Friday, December 30, 2005

The best banana bread. Really.

I hate to talk trash, but my banana bread is the best in the world. Really. Now, you may be thinking, "Hey, MY banana bread is pretty damned good!" And I'm sure it is. It may be an excellent banana bread, but since mine is, objectively speaking, the best possible banana bread, it only stands to reason that all other banana breads are, tragically, inferior.

But have no fear! In the spirit of holiday generosity, I am willing to share my banana bread recipe with you, and then you too can brag safe in the knowledge that your claims are backed up with absolute, verifiable truth.

(This recipe is adapted from that at the joy of baking website.)

Banana Bread
1 3/4 cups all purpose flour
1/2 cup white sugar
1/4 cup dark brown sugar (I'm sure you could substitute wildly here, whatever combination of brown and white you've got. But this is what I use.)
1 tsp baking powder
1/4 tsp baking soda
1/2 tsp salt
1/2 tsp cinnamon
2 eggs lightly beaten
1 stick melted butter (cooled)
Between 1 1/2-1 3/4 cup ripe banana (Use as much as you've got. The riper the better. Rotten even. Wait until the flies circle.)
1 tsp vanilla extract

Optional items (Without them, I fear you might only end up with the second-best banana bread in the world. But if allergies or weird food prejudices prevent these additions, you can omit them. But you should really try the full monty.)
1/4 cup wheat germ
2/3 cup chopped dates
1 cup chopped and toasted walnuts or pecans
1/2 tsp Frontier natural walnut flavoring*

Mix together butter, banana, eggs, and extracts. (Do yourself a favor and just mix them in the saucepan you used to melt the butter.) Sift together the dry ingredients in a large bowl, then fold the wet ingredients in. Do not overmix. Add the dates and nuts when you can still see big streaks of flour, to avoid overmixing. Bake in a buttered loaf pan in a 350 degree oven until done, about an hour.

*I have no idea how "natural" Frontier Natural Walnut Flavoring is. It's probably walnut shells infused in petroleum, with maybe some ground walrus tusks. I don't know. I don't care. I love this stuff. It gives a subtle nutty flavoring throughout a bread or muffin or cookie. I add it to anything baked that includes nuts. If the company ever goes out of business, I will buy up a case. Posted by Picasa

Wednesday, December 28, 2005

More local food

I decided to look around my local supermarket to see what I could find that was New England grown. Even in the dead of winter, I was able to find a few things: Wyman frozen wild blueberries, radish sprouts grown in Vermont, Stonyfield Farms yogurt, local applesauce, and even some butternut squash. I also could have bought local butter and milk, mushrooms grown in Connecticut, lots of local cheese, maple syrup and honey. I also know some supermarkets, though not this one, carry A-1 dried beans "State of Maine" label, which are Maine-grown. Not exactly enough to live on, but more than I expected. Posted by Picasa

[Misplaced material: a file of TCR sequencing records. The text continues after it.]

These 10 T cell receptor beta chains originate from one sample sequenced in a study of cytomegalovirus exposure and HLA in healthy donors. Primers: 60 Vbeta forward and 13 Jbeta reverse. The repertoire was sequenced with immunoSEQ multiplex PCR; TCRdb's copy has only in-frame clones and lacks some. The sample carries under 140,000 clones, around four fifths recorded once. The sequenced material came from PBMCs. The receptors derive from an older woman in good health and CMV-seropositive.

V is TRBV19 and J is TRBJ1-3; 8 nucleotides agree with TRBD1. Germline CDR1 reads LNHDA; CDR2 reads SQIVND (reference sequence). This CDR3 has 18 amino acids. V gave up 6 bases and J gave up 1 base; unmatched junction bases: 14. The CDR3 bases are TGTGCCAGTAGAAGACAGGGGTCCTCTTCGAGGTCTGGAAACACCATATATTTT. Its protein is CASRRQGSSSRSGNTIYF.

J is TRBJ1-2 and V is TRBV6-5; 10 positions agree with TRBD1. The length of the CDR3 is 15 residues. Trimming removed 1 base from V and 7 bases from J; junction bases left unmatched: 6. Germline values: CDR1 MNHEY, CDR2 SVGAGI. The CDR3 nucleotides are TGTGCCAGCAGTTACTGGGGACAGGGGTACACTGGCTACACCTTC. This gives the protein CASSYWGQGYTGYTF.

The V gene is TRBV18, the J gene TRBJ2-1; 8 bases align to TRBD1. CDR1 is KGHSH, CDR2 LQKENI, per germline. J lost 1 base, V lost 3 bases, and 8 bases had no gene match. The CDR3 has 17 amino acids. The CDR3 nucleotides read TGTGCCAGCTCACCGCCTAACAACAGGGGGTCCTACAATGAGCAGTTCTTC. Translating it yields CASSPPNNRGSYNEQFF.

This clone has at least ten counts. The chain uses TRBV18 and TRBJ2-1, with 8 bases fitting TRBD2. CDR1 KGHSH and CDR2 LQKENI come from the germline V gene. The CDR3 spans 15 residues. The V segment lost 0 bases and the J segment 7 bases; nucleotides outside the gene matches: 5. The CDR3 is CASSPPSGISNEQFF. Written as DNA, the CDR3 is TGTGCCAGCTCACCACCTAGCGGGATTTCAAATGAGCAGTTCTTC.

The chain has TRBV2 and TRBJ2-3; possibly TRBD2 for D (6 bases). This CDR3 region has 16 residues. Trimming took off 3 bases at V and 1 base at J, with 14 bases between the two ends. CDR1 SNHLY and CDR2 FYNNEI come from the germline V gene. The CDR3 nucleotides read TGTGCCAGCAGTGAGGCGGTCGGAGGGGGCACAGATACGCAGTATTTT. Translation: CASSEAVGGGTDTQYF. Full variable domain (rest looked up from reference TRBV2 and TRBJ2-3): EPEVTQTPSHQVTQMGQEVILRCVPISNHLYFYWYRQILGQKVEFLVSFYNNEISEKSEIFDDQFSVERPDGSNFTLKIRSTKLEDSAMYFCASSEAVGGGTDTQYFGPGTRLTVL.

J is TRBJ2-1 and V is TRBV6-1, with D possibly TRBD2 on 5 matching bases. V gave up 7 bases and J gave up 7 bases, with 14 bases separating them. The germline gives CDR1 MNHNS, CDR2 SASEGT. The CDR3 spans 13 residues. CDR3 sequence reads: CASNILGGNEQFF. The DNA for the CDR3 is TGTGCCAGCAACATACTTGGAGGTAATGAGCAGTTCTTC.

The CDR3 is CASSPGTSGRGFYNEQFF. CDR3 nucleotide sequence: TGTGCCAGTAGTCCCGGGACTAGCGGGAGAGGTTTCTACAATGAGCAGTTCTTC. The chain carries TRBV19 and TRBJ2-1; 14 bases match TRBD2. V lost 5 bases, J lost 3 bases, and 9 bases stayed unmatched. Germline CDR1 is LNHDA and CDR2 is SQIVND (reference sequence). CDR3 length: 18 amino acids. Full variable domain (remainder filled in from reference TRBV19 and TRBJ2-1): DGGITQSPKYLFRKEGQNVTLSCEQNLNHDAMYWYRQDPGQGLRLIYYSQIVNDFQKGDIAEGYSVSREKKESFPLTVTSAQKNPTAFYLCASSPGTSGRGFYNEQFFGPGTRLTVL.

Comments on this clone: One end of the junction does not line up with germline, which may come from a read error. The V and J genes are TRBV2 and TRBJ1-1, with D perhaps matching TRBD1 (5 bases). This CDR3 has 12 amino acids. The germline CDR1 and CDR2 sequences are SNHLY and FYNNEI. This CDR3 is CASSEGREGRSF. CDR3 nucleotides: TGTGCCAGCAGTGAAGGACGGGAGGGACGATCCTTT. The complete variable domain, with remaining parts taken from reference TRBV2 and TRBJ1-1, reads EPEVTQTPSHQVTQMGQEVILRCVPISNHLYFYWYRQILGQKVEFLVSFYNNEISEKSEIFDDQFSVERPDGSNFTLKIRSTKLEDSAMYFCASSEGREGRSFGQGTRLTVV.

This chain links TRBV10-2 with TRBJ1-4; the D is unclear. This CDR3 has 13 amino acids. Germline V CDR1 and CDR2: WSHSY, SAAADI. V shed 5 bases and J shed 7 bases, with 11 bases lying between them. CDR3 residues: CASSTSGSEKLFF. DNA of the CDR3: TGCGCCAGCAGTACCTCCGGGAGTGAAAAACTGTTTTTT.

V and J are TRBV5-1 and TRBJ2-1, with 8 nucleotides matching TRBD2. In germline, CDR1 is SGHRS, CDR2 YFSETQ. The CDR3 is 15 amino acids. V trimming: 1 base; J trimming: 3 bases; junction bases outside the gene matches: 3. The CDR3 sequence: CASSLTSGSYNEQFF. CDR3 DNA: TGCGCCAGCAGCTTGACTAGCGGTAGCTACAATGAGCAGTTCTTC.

Tuesday, December 27, 2005

I'm back

Hello, everyone. I'm back.

Where have I been? You might well ask; I haven't posted in almost two weeks. Unfortunately, I haven't been, say, on a trip to Paris. I've just been here, nursing a serious case of the holiday blues.

So the post of all the baking I did over Christmas? There won't be one. Because I didn't. For the first year in recent memory, I didn't bake cookies for my co-workers; I didn't make marmalade or jam for gift baskets; I didn't get together with my best friend to make candies; I didn't make a Yule log. I bowed out of Christmas this year. Partly because I have a touch of SAD. Partly because I'm starting school in a month and I'm nervous about it. Partly because I wasn't looking forward to this Christmas.

(Warning: what follows is deeply self-indulgent, rambling, disorganized, and probably dead-boring to anyone but me. Proceed at your own risk.)

My whole family got together for Thanksgiving: my sister from Albany with her husband and three kids, my brother from Montreal with his best buddy from college, my other single sister who lives near here, and my parents. There were two types of stuffing, the turkey of course, a multitude of vegetables, and a full dessert table. With the whole family there, it seemed worthwhile to spend days ahead prepping for the big event.

But my brother wasn't coming for Christmas, nor my married sister and her family. Christmas this year was my parents, my sister and me. My mom and her two spinster daughters. God help us all.